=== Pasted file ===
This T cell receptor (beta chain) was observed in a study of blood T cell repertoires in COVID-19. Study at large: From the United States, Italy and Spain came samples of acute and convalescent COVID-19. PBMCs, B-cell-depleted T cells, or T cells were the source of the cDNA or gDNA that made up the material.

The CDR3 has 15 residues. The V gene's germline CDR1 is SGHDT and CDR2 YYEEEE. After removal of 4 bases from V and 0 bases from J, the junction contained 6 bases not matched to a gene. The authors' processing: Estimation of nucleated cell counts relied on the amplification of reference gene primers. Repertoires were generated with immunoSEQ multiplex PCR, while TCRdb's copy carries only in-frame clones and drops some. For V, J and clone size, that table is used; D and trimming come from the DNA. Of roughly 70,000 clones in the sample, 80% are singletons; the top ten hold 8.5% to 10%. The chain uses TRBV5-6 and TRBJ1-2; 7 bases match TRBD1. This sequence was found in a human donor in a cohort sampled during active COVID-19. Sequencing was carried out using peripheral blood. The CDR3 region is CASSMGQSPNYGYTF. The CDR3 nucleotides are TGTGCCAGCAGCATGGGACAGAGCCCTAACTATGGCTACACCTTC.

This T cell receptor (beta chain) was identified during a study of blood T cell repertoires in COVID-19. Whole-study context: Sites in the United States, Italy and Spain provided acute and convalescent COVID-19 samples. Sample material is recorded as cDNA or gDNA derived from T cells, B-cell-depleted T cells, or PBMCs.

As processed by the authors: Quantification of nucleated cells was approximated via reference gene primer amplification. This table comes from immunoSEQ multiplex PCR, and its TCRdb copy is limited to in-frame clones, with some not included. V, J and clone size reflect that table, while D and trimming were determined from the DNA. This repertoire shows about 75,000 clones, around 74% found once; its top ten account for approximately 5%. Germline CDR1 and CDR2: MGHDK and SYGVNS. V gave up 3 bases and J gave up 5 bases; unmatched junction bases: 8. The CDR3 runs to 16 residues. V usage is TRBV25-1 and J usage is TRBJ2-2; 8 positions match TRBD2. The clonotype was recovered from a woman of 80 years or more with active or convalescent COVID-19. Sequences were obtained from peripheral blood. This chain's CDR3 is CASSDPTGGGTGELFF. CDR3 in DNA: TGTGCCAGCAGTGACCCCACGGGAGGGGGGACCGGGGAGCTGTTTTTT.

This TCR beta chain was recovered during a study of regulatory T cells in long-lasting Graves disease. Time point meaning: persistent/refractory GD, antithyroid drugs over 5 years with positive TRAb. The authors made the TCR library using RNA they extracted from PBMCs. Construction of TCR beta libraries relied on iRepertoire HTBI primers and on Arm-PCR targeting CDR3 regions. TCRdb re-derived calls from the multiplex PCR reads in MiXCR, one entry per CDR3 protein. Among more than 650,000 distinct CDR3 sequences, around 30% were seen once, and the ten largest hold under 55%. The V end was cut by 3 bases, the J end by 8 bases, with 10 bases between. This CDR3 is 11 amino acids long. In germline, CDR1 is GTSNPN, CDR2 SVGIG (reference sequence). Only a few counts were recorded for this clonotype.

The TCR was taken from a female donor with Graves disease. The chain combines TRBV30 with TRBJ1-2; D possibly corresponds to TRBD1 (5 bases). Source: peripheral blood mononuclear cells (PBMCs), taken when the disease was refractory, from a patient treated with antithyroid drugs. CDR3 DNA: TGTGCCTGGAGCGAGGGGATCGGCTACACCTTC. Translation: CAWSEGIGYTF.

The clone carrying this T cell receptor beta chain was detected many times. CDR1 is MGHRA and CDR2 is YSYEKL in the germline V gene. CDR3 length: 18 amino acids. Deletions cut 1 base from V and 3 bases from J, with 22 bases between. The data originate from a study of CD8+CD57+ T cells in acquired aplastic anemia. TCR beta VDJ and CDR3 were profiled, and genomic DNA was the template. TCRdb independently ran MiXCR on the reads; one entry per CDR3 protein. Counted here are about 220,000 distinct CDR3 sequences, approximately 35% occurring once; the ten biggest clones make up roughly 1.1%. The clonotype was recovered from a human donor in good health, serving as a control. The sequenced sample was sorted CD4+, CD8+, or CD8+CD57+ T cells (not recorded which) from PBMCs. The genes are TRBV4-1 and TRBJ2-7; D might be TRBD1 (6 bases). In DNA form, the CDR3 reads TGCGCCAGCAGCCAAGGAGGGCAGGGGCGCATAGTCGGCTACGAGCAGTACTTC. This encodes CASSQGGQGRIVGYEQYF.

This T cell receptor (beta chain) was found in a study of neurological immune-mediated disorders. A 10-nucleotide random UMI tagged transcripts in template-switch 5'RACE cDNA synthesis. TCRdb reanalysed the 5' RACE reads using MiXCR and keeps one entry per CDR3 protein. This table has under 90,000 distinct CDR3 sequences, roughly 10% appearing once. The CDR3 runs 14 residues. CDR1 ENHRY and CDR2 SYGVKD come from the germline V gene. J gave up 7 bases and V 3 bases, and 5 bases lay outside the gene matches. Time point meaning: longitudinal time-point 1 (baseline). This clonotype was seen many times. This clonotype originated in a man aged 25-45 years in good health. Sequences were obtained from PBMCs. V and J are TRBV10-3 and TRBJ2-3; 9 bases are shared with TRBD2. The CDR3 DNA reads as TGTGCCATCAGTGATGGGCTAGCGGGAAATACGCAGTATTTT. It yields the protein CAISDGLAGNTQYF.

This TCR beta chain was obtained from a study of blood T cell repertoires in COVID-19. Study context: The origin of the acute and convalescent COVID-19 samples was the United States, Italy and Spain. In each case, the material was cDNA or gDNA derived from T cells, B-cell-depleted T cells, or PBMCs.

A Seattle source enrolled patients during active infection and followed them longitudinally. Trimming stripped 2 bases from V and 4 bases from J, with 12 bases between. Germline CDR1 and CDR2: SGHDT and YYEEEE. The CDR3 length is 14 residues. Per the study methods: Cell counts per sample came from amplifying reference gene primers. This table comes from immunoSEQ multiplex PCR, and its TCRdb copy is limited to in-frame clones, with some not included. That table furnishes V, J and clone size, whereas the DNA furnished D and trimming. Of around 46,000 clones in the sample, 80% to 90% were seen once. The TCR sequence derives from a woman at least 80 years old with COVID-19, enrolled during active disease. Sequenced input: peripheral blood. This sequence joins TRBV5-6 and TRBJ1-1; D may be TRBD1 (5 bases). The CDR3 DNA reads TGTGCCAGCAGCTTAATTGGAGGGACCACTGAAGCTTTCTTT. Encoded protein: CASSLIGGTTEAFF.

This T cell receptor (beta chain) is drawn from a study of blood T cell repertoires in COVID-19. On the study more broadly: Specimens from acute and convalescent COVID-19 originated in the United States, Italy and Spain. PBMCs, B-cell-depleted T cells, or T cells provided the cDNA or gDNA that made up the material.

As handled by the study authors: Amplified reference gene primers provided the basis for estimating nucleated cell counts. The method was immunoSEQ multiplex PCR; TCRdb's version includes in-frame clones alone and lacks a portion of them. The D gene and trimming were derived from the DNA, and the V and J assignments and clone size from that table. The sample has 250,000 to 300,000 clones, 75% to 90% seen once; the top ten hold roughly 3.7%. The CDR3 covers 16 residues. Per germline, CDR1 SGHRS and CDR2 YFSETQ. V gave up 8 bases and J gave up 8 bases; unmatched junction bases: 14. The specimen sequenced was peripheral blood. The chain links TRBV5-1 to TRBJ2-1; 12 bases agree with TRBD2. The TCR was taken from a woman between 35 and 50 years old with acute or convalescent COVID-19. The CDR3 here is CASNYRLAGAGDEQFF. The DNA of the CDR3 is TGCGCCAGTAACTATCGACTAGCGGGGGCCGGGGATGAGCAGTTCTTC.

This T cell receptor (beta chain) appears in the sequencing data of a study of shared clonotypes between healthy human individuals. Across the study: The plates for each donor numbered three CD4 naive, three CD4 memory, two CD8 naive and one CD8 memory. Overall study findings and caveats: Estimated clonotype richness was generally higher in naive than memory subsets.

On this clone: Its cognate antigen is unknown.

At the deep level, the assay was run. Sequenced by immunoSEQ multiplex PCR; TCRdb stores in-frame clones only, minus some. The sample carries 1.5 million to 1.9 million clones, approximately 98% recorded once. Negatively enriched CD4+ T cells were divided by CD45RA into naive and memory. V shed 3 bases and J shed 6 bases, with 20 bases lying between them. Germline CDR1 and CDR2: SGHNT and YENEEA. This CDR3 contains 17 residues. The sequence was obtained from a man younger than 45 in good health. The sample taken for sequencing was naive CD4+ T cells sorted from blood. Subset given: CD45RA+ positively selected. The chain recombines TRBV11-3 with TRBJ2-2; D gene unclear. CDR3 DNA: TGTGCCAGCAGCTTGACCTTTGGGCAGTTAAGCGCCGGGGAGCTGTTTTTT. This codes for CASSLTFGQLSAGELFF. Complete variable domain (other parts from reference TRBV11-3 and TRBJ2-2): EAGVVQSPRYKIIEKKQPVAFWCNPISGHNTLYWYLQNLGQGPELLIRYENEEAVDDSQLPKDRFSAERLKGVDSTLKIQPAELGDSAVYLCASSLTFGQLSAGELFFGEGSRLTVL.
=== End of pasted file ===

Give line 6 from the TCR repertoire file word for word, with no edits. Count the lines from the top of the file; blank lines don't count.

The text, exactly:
The TCR was taken from a female donor with Graves disease. The chain combines TRBV30 with TRBJ1-2; D possibly corresponds to TRBD1 (5 bases). Source: peripheral blood mononuclear cells (PBMCs), taken when the disease was refractory, from a patient treated with antithyroid drugs. CDR3 DNA: TGTGCCTGGAGCGAGGGGATCGGCTACACCTTC. Translation: CAWSEGIGYTF.